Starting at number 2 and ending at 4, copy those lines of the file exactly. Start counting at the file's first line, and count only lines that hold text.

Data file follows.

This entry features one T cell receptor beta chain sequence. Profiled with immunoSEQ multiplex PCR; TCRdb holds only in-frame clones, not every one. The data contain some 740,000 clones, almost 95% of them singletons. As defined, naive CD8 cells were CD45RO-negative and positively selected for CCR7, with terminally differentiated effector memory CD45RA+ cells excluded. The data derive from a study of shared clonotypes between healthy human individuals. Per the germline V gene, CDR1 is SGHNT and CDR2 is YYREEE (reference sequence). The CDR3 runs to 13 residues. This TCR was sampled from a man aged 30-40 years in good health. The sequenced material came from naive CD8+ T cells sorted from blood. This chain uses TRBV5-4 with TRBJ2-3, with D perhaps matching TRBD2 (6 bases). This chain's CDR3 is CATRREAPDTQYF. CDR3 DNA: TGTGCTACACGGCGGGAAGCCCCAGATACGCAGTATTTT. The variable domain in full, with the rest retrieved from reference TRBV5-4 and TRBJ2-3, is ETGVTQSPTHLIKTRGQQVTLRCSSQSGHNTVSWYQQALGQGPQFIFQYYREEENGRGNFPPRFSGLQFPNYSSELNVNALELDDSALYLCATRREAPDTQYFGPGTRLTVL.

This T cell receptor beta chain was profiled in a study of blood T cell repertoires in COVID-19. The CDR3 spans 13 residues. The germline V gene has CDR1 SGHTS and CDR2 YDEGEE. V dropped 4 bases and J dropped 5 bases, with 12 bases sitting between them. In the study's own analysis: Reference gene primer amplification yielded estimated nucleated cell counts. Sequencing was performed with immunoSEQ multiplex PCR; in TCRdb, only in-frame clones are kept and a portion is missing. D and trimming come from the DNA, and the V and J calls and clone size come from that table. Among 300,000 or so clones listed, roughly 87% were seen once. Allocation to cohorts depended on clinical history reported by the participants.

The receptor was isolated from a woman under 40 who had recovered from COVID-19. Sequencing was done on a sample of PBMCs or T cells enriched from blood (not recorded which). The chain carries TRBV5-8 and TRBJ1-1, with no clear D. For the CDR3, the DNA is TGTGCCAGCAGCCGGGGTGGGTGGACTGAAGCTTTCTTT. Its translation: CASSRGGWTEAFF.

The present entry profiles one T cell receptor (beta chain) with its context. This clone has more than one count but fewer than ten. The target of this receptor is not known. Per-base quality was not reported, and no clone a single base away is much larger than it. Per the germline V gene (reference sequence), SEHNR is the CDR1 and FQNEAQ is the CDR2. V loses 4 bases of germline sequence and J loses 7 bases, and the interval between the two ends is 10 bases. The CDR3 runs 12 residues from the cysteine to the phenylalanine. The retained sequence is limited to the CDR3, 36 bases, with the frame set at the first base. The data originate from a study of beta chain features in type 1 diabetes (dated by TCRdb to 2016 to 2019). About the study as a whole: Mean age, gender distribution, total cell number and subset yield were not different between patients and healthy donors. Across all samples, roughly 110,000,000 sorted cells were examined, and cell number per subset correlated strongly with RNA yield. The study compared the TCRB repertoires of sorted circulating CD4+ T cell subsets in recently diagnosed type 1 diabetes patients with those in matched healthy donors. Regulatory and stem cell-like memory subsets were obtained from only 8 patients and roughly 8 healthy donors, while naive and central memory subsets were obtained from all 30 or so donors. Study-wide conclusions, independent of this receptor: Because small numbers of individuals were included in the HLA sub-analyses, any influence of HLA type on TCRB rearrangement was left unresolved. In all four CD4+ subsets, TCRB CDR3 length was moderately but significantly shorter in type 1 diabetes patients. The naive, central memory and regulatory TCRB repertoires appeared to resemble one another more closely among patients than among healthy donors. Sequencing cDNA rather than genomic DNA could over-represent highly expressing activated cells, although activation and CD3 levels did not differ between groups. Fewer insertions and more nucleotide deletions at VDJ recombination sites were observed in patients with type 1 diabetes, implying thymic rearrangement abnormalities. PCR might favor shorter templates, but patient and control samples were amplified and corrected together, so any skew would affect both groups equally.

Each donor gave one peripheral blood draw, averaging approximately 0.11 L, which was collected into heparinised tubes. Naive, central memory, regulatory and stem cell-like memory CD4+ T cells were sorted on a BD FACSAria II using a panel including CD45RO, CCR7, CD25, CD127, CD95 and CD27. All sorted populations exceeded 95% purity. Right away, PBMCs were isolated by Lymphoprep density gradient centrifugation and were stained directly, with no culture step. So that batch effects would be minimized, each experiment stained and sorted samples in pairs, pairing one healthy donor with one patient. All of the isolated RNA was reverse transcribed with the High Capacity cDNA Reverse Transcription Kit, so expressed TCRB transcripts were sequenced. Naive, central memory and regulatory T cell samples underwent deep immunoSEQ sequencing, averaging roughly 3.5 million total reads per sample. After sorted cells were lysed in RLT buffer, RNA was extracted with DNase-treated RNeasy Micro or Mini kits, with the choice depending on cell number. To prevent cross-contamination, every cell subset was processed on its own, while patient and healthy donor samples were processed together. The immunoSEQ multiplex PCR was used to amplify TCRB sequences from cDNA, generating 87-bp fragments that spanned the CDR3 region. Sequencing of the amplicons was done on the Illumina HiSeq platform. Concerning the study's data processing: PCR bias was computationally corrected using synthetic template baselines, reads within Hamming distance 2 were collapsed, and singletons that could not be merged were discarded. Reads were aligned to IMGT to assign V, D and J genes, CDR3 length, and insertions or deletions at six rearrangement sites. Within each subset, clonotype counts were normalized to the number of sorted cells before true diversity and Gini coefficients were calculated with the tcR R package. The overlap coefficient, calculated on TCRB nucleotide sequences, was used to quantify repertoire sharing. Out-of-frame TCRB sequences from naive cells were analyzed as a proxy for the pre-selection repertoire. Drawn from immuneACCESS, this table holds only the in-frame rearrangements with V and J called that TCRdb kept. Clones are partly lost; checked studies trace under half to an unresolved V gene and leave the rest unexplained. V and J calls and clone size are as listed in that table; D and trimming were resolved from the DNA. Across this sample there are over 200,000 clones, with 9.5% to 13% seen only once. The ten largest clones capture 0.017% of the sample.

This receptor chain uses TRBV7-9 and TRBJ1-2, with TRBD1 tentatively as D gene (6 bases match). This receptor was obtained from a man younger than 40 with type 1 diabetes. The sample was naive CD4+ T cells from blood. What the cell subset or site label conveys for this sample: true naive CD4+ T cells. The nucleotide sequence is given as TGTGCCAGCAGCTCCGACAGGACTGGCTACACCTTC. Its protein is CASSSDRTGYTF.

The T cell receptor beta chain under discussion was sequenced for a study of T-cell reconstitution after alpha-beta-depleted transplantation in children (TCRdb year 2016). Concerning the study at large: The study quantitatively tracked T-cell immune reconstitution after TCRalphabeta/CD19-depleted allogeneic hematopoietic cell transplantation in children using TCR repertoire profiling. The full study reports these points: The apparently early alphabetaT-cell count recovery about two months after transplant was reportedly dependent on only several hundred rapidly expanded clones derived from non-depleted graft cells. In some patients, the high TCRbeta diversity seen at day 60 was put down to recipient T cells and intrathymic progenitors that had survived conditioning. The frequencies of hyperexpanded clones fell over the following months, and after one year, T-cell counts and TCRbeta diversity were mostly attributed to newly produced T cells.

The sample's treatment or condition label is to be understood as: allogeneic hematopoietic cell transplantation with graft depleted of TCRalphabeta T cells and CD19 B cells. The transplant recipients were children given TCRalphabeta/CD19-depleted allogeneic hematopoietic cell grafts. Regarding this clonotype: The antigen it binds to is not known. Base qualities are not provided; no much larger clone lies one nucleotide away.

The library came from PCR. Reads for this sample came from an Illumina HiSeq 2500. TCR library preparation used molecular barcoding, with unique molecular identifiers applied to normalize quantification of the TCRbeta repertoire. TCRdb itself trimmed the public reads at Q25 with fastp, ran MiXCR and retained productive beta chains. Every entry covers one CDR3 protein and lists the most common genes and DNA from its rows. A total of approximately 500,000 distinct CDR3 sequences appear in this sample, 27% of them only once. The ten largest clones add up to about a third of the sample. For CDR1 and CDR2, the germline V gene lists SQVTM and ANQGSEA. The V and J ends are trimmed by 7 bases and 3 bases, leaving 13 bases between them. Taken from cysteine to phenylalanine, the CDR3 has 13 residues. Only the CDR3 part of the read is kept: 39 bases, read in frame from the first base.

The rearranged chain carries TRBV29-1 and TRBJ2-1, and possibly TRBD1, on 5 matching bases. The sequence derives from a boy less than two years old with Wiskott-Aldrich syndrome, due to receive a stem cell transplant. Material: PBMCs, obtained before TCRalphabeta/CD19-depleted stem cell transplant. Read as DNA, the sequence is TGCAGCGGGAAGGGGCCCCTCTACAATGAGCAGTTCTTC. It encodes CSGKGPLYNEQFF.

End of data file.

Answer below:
This T cell receptor beta chain was profiled in a study of blood T cell repertoires in COVID-19. The CDR3 spans 13 residues. The germline V gene has CDR1 SGHTS and CDR2 YDEGEE. V dropped 4 bases and J dropped 5 bases, with 12 bases sitting between them. In the study's own analysis: Reference gene primer amplification yielded estimated nucleated cell counts. Sequencing was performed with immunoSEQ multiplex PCR; in TCRdb, only in-frame clones are kept and a portion is missing. D and trimming come from the DNA, and the V and J calls and clone size come from that table. Among 300,000 or so clones listed, roughly 87% were seen once. Allocation to cohorts depended on clinical history reported by the participants.

The receptor was isolated from a woman under 40 who had recovered from COVID-19. Sequencing was done on a sample of PBMCs or T cells enriched from blood (not recorded which). The chain carries TRBV5-8 and TRBJ1-1, with no clear D. For the CDR3, the DNA is TGTGCCAGCAGCCGGGGTGGGTGGACTGAAGCTTTCTTT. Its translation: CASSRGGWTEAFF.

The present entry profiles one T cell receptor (beta chain) with its context. This clone has more than one count but fewer than ten. The target of this receptor is not known. Per-base quality was not reported, and no clone a single base away is much larger than it. Per the germline V gene (reference sequence), SEHNR is the CDR1 and FQNEAQ is the CDR2. V loses 4 bases of germline sequence and J loses 7 bases, and the interval between the two ends is 10 bases. The CDR3 runs 12 residues from the cysteine to the phenylalanine. The retained sequence is limited to the CDR3, 36 bases, with the frame set at the first base. The data originate from a study of beta chain features in type 1 diabetes (dated by TCRdb to 2016 to 2019). About the study as a whole: Mean age, gender distribution, total cell number and subset yield were not different between patients and healthy donors. Across all samples, roughly 110,000,000 sorted cells were examined, and cell number per subset correlated strongly with RNA yield. The study compared the TCRB repertoires of sorted circulating CD4+ T cell subsets in recently diagnosed type 1 diabetes patients with those in matched healthy donors. Regulatory and stem cell-like memory subsets were obtained from only 8 patients and roughly 8 healthy donors, while naive and central memory subsets were obtained from all 30 or so donors. Study-wide conclusions, independent of this receptor: Because small numbers of individuals were included in the HLA sub-analyses, any influence of HLA type on TCRB rearrangement was left unresolved. In all four CD4+ subsets, TCRB CDR3 length was moderately but significantly shorter in type 1 diabetes patients. The naive, central memory and regulatory TCRB repertoires appeared to resemble one another more closely among patients than among healthy donors. Sequencing cDNA rather than genomic DNA could over-represent highly expressing activated cells, although activation and CD3 levels did not differ between groups. Fewer insertions and more nucleotide deletions at VDJ recombination sites were observed in patients with type 1 diabetes, implying thymic rearrangement abnormalities. PCR might favor shorter templates, but patient and control samples were amplified and corrected together, so any skew would affect both groups equally.